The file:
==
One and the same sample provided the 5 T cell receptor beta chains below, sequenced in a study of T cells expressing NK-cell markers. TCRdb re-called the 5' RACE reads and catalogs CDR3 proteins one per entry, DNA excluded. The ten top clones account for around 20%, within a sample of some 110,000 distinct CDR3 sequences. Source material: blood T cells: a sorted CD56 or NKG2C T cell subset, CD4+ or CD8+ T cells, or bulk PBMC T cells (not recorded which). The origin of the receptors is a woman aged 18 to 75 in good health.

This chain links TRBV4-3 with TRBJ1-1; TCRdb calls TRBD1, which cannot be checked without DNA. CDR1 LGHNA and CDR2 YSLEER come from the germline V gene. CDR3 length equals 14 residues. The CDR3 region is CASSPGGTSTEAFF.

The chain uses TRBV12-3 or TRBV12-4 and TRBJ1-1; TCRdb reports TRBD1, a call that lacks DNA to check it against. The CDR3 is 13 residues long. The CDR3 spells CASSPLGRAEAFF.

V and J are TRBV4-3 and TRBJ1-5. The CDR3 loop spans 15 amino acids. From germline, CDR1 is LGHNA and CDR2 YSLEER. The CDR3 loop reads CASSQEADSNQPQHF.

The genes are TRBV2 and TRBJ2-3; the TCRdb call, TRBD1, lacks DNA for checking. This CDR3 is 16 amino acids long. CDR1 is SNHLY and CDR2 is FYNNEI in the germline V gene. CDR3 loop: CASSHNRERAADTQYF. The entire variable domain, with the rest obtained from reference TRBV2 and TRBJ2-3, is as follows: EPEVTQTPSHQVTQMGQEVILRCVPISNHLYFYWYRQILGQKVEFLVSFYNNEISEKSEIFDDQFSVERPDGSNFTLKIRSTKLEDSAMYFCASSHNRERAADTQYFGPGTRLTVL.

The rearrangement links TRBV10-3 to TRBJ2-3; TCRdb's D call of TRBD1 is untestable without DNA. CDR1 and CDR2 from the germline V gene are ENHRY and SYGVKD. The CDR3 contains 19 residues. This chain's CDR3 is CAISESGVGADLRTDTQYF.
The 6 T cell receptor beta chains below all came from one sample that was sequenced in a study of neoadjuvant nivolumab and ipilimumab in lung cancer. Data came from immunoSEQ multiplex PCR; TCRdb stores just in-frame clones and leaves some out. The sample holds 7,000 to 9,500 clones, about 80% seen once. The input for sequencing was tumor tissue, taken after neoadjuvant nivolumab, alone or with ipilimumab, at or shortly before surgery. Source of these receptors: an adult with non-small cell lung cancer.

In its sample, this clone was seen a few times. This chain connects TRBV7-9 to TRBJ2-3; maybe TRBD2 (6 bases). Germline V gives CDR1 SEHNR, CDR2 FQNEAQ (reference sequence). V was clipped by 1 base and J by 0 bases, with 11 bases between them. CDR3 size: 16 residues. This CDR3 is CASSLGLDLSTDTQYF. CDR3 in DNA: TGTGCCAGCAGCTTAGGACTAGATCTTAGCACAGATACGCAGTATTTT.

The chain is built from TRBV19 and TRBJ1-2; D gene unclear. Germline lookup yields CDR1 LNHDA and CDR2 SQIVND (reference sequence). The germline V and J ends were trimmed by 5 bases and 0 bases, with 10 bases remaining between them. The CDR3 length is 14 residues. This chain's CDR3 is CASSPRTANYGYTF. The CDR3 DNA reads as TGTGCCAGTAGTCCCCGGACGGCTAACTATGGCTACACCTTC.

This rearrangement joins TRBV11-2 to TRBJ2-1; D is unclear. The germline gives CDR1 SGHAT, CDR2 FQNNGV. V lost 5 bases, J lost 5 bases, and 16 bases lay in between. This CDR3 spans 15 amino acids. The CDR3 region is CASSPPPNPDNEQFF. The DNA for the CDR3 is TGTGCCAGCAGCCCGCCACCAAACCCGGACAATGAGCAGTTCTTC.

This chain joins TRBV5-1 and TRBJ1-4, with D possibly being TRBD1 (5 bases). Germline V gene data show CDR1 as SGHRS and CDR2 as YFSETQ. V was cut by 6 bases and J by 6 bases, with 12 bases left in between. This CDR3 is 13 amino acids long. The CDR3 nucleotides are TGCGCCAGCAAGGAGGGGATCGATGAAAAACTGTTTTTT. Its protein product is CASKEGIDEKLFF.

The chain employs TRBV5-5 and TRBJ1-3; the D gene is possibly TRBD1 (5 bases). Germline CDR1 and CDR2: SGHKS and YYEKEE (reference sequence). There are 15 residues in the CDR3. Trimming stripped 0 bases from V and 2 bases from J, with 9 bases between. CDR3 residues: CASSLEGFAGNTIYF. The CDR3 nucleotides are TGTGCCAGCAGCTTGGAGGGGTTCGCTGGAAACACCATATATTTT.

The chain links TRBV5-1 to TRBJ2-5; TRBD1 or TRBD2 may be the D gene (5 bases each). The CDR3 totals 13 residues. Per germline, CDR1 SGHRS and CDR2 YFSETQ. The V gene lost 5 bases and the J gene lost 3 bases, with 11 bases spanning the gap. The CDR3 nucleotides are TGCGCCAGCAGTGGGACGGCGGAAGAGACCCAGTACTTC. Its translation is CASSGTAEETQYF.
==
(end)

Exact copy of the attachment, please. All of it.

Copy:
One and the same sample provided the 5 T cell receptor beta chains below, sequenced in a study of T cells expressing NK-cell markers. TCRdb re-called the 5' RACE reads and catalogs CDR3 proteins one per entry, DNA excluded. The ten top clones account for around 20%, within a sample of some 110,000 distinct CDR3 sequences. Source material: blood T cells: a sorted CD56 or NKG2C T cell subset, CD4+ or CD8+ T cells, or bulk PBMC T cells (not recorded which). The origin of the receptors is a woman aged 18 to 75 in good health.

This chain links TRBV4-3 with TRBJ1-1; TCRdb calls TRBD1, which cannot be checked without DNA. CDR1 LGHNA and CDR2 YSLEER come from the germline V gene. CDR3 length equals 14 residues. The CDR3 region is CASSPGGTSTEAFF.

The chain uses TRBV12-3 or TRBV12-4 and TRBJ1-1; TCRdb reports TRBD1, a call that lacks DNA to check it against. The CDR3 is 13 residues long. The CDR3 spells CASSPLGRAEAFF.

V and J are TRBV4-3 and TRBJ1-5. The CDR3 loop spans 15 amino acids. From germline, CDR1 is LGHNA and CDR2 YSLEER. The CDR3 loop reads CASSQEADSNQPQHF.

The genes are TRBV2 and TRBJ2-3; the TCRdb call, TRBD1, lacks DNA for checking. This CDR3 is 16 amino acids long. CDR1 is SNHLY and CDR2 is FYNNEI in the germline V gene. CDR3 loop: CASSHNRERAADTQYF. The entire variable domain, with the rest obtained from reference TRBV2 and TRBJ2-3, is as follows: EPEVTQTPSHQVTQMGQEVILRCVPISNHLYFYWYRQILGQKVEFLVSFYNNEISEKSEIFDDQFSVERPDGSNFTLKIRSTKLEDSAMYFCASSHNRERAADTQYFGPGTRLTVL.

The rearrangement links TRBV10-3 to TRBJ2-3; TCRdb's D call of TRBD1 is untestable without DNA. CDR1 and CDR2 from the germline V gene are ENHRY and SYGVKD. The CDR3 contains 19 residues. This chain's CDR3 is CAISESGVGADLRTDTQYF.
The 6 T cell receptor beta chains below all came from one sample that was sequenced in a study of neoadjuvant nivolumab and ipilimumab in lung cancer. Data came from immunoSEQ multiplex PCR; TCRdb stores just in-frame clones and leaves some out. The sample holds 7,000 to 9,500 clones, about 80% seen once. The input for sequencing was tumor tissue, taken after neoadjuvant nivolumab, alone or with ipilimumab, at or shortly before surgery. Source of these receptors: an adult with non-small cell lung cancer.

In its sample, this clone was seen a few times. This chain connects TRBV7-9 to TRBJ2-3; maybe TRBD2 (6 bases). Germline V gives CDR1 SEHNR, CDR2 FQNEAQ (reference sequence). V was clipped by 1 base and J by 0 bases, with 11 bases between them. CDR3 size: 16 residues. This CDR3 is CASSLGLDLSTDTQYF. CDR3 in DNA: TGTGCCAGCAGCTTAGGACTAGATCTTAGCACAGATACGCAGTATTTT.

The chain is built from TRBV19 and TRBJ1-2; D gene unclear. Germline lookup yields CDR1 LNHDA and CDR2 SQIVND (reference sequence). The germline V and J ends were trimmed by 5 bases and 0 bases, with 10 bases remaining between them. The CDR3 length is 14 residues. This chain's CDR3 is CASSPRTANYGYTF. The CDR3 DNA reads as TGTGCCAGTAGTCCCCGGACGGCTAACTATGGCTACACCTTC.

This rearrangement joins TRBV11-2 to TRBJ2-1; D is unclear. The germline gives CDR1 SGHAT, CDR2 FQNNGV. V lost 5 bases, J lost 5 bases, and 16 bases lay in between. This CDR3 spans 15 amino acids. The CDR3 region is CASSPPPNPDNEQFF. The DNA for the CDR3 is TGTGCCAGCAGCCCGCCACCAAACCCGGACAATGAGCAGTTCTTC.

This chain joins TRBV5-1 and TRBJ1-4, with D possibly being TRBD1 (5 bases). Germline V gene data show CDR1 as SGHRS and CDR2 as YFSETQ. V was cut by 6 bases and J by 6 bases, with 12 bases left in between. This CDR3 is 13 amino acids long. The CDR3 nucleotides are TGCGCCAGCAAGGAGGGGATCGATGAAAAACTGTTTTTT. Its protein product is CASKEGIDEKLFF.

The chain employs TRBV5-5 and TRBJ1-3; the D gene is possibly TRBD1 (5 bases). Germline CDR1 and CDR2: SGHKS and YYEKEE (reference sequence). There are 15 residues in the CDR3. Trimming stripped 0 bases from V and 2 bases from J, with 9 bases between. CDR3 residues: CASSLEGFAGNTIYF. The CDR3 nucleotides are TGTGCCAGCAGCTTGGAGGGGTTCGCTGGAAACACCATATATTTT.

The chain links TRBV5-1 to TRBJ2-5; TRBD1 or TRBD2 may be the D gene (5 bases each). The CDR3 totals 13 residues. Per germline, CDR1 SGHRS and CDR2 YFSETQ. The V gene lost 5 bases and the J gene lost 3 bases, with 11 bases spanning the gap. The CDR3 nucleotides are TGCGCCAGCAGTGGGACGGCGGAAGAGACCCAGTACTTC. Its translation is CASSGTAEETQYF.